County envisions major airport expansion project
KREMMLING — Change is in the air for the Kremmling airport as county officials look towards a future potential airport expansion project amidst current plans to resurface the airport’s runway next year.
Grand County is home to two separate public airports; one in Granby and one in Kremmling. Kremmling’s airport, McElroy Field, is the larger of the two facilities and can accommodate larger aircraft than its counterpart further east. Discussion about a potential expansion of McElroy Field has been in the public sphere since at least 2008 when the then serving County Commissioners adopted a zoning ordinance that would be required for any future expansion of the airport.
County officials are currently moving forward with the long-term planning process to potentially extend the runway at McElroy Field. While no final decision has been made regarding whether or not an expansion project will become a reality, if it does county officials would anticipate the project being completed by the later half of the next decade. The project would look to extend the existing runway at McElroy Field by over 1,000 feet in length while adding an additional 25 feet of width to the tarmac.
“The Kremmling Aiport runway extension has been planned for many years, and I am thrilled that we have decided to move forward ont his project after a recent meeting with the Federal Aviation Administration,” Kris Manguso, Grand County Commissioner, stated. “This is a long term plan that will eventually allow for air traffic to increase at the Kremmling Airport, and I am confident it will result in many economic benefits countywide.”
Manguso noted that the county’s costs on the project would only be five percent of the overall total cost of the project with five additional percent coming from the state of Colorado and 90 percent coming from the FAA.
McElroy Field is currently designated as a B-II airport under Federal Aviation Administration guidelines, meaning the airport can accommodate plans with a wingspan of 49 to 78 feet with approach speeds of 91 to 120 knots. If the proposed expansion project does become a reality the airport will be designated as a C-II airport, which will allow McElroy Field to accommodate planes with faster approach speeds, in the 121 to 140 knot range.
Grand County Assistant Manager Ed Moyer laid out the series of events that will unfold over the next several years as county officials move towards the eventual goal of airport expansion.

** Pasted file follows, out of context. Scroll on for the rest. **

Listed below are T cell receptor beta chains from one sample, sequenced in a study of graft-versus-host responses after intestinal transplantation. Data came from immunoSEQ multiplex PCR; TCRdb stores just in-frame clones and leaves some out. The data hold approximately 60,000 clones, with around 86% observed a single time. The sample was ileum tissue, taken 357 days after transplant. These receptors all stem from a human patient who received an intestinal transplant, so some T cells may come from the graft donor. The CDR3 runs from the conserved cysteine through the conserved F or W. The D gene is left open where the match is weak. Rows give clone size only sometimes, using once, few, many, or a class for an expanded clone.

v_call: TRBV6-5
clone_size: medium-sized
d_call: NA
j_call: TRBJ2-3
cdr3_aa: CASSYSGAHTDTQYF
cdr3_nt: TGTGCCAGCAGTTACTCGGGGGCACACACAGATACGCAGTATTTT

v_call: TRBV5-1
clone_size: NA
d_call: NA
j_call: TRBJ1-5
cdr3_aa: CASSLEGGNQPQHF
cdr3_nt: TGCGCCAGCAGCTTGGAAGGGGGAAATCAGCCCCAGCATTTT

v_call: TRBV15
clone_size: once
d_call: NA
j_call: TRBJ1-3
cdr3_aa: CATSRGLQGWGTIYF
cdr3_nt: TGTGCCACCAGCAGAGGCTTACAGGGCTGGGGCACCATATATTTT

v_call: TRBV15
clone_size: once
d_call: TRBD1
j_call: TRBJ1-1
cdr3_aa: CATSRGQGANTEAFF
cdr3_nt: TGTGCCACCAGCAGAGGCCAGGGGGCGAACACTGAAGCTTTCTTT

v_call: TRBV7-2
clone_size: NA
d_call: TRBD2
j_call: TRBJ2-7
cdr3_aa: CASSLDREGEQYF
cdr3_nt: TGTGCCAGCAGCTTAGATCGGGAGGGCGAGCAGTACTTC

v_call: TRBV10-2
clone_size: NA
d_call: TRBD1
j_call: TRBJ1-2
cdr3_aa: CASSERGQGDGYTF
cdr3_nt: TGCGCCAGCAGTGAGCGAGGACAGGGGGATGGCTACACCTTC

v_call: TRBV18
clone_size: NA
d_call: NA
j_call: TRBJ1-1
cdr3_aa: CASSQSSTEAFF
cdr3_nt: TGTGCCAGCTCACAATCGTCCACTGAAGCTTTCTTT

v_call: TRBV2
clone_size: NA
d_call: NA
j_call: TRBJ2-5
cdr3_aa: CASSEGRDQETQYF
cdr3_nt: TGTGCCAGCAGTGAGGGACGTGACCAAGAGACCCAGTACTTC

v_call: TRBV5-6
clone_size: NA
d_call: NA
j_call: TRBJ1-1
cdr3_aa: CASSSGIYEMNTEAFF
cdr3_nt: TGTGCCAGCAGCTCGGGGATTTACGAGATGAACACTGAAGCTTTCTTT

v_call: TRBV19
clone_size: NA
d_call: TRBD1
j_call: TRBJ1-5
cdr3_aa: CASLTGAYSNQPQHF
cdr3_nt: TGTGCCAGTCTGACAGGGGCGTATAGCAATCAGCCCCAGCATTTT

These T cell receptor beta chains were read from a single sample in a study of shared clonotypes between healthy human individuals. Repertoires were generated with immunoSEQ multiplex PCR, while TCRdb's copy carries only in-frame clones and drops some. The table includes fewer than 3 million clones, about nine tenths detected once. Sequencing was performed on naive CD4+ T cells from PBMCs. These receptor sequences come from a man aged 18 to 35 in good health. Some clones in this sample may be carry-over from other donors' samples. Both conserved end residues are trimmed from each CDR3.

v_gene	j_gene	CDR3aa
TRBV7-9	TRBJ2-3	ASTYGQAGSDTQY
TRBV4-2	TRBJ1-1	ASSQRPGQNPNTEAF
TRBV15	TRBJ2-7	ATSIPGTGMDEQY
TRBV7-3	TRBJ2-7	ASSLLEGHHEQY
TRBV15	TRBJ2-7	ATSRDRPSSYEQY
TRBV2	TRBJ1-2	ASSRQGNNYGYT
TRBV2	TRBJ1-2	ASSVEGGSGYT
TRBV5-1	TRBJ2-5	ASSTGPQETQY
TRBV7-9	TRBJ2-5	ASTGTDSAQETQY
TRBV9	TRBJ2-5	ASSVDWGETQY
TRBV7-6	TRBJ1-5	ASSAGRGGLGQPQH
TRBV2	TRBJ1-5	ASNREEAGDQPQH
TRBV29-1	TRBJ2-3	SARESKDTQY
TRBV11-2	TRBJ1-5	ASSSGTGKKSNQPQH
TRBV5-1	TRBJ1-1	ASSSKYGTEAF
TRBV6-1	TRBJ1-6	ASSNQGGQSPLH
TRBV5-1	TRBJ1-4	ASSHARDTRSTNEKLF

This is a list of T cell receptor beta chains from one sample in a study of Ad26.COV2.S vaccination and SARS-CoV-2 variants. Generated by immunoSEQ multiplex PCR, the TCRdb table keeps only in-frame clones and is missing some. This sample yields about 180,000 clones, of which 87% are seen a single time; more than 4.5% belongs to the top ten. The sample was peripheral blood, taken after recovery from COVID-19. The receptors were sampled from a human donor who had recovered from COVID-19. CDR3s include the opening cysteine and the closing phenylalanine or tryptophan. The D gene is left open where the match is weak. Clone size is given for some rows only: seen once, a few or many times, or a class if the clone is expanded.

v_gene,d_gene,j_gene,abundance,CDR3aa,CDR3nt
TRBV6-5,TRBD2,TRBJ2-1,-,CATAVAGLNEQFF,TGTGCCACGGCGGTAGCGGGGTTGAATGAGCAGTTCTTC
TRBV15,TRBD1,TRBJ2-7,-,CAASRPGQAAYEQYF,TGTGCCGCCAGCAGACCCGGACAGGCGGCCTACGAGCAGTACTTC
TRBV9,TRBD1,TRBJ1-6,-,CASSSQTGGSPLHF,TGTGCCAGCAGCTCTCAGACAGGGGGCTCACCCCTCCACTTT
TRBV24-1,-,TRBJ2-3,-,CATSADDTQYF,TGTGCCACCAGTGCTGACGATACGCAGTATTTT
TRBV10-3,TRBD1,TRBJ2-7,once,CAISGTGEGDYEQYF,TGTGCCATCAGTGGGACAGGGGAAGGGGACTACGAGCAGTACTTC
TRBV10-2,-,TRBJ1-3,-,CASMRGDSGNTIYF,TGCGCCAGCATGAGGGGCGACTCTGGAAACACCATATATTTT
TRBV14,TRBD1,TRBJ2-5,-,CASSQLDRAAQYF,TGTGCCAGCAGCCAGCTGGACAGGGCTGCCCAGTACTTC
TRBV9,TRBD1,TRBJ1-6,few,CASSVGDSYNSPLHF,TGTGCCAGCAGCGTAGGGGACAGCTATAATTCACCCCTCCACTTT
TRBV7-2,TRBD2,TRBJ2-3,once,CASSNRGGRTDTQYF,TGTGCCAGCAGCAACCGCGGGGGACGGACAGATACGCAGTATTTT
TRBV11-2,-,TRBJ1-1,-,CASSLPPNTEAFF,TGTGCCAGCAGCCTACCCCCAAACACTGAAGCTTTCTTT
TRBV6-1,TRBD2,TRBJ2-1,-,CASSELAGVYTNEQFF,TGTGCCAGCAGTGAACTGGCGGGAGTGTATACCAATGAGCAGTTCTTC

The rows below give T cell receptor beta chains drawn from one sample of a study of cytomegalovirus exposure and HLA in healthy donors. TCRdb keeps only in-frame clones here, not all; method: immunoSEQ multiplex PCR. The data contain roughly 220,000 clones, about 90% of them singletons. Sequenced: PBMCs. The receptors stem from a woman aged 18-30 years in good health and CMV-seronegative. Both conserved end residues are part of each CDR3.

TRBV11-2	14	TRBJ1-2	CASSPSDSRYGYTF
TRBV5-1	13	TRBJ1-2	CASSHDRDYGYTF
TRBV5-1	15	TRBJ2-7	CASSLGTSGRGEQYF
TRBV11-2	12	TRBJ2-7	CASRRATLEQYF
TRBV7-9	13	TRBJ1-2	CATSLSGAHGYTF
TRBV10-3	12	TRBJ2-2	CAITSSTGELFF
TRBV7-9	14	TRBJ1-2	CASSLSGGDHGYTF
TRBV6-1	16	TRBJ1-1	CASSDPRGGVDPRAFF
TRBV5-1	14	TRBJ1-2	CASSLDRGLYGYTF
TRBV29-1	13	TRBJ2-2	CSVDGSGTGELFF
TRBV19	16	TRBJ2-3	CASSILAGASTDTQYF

“In 2020 we will be applying for a grant to pudate our master plan at Kremmling’s airport,” Moyer said. “Basically that looks at a lot of detailed aviation issues such as required runway safety areas, obstacle free zones, protection zones, visibility zones. It’s deep.”
Moyer noted that a key component of the proposed runway extension would be the required relocation of US Highway 40, which currently runs alongside the eastern edge of the existing airport property. The issue was discussed in a meeting county officials had with representatives of the FAA, the local Airport Board and consultants from Armstrong Consulting in late October last year.
“The airport is constrained on the west end with the County Fair Grounds and a cemetery,” states the meeting notes. “The east end has State Highway 40 constraining expansion as well as a steep drop off. The highway will need to be relocated and the drop off will need to be filled to provide required safety area for the extension.”
Moyer called any project that would require a highway relocation a “big process” involving numerous steps and phases. After hopefully completing an update of the airport master plan in 2020, along with a resurfacing project on the existing runway itself, officials would then look to begin the lengthy environmental assessment processes that the expansion would require in 2021. Moyer noted that the project could potentially require three separate environmental assessments, one for the FAA related to the extension itself, one for Colorado’s Department of Transportation related to the highway relocation work, and one for the Bureau of Land Management.
Any plans to relocate portions of Highway 40 would necessarily require the acquisition of additional land, east of the current highway, to provide space for the highway’s relocation. According to Moyer most of the land the county would look to use for highway relocation is currently owned by the Bureau of Land Management.
“It will be very important for us to coordinate these efforts to minimize costs,” Moyer said. “But in all honesty we don’t know what that looks like until we get to 2021 and start the first environmental assessments.”
Following environmental assessment work in 2021 Moyer said the most likely next step would be the acquisition of the land required for the highway relocation. Moyer cautioned that the costs of land acquisition were also very large unknown factors at this stage in the process. Starting in 2023 the county would look to finalize designs elements on the project and related highway relocation. In 2024 Moyer said the county would hope to tackle the actual highway relocation work that would be followed finally by the runway extension.
“Does it make sense to do it all a once?” Moyer asked rhetorically. “Does it make more sense to extend the runway in 100 foot increments? We have to look at a cost benefit analysis to determine what is best.”
Moyer cautioned that cost estimates on the project were very rough but estimated the total cost of the runway extension at approximately $35 million with an additional $15 million, roughly, being needed for the highway relocation. Moyer noted that those estimates do not include costs for the environmental assessment work and land acquisition for the highway relocation.
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